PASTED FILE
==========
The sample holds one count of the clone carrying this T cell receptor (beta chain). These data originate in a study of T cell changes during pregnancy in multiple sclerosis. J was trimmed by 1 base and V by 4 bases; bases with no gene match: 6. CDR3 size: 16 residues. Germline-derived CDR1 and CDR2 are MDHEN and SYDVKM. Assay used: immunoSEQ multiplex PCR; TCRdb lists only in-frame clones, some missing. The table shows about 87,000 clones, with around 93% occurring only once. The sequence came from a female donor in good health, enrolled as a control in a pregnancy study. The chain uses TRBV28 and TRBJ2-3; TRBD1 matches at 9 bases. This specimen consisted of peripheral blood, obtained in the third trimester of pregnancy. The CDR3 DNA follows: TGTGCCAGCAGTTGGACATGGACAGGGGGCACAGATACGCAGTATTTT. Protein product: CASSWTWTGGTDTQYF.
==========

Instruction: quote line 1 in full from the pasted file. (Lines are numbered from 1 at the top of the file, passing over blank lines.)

The sample holds one count of the clone carrying this T cell receptor (beta chain). These data originate in a study of T cell changes during pregnancy in multiple sclerosis. J was trimmed by 1 base and V by 4 bases; bases with no gene match: 6. CDR3 size: 16 residues. Germline-derived CDR1 and CDR2 are MDHEN and SYDVKM. Assay used: immunoSEQ multiplex PCR; TCRdb lists only in-frame clones, some missing. The table shows about 87,000 clones, with around 93% occurring only once. The sequence came from a female donor in good health, enrolled as a control in a pregnancy study. The chain uses TRBV28 and TRBJ2-3; TRBD1 matches at 9 bases. This specimen consisted of peripheral blood, obtained in the third trimester of pregnancy. The CDR3 DNA follows: TGTGCCAGCAGTTGGACATGGACAGGGGGCACAGATACGCAGTATTTT. Protein product: CASSWTWTGGTDTQYF.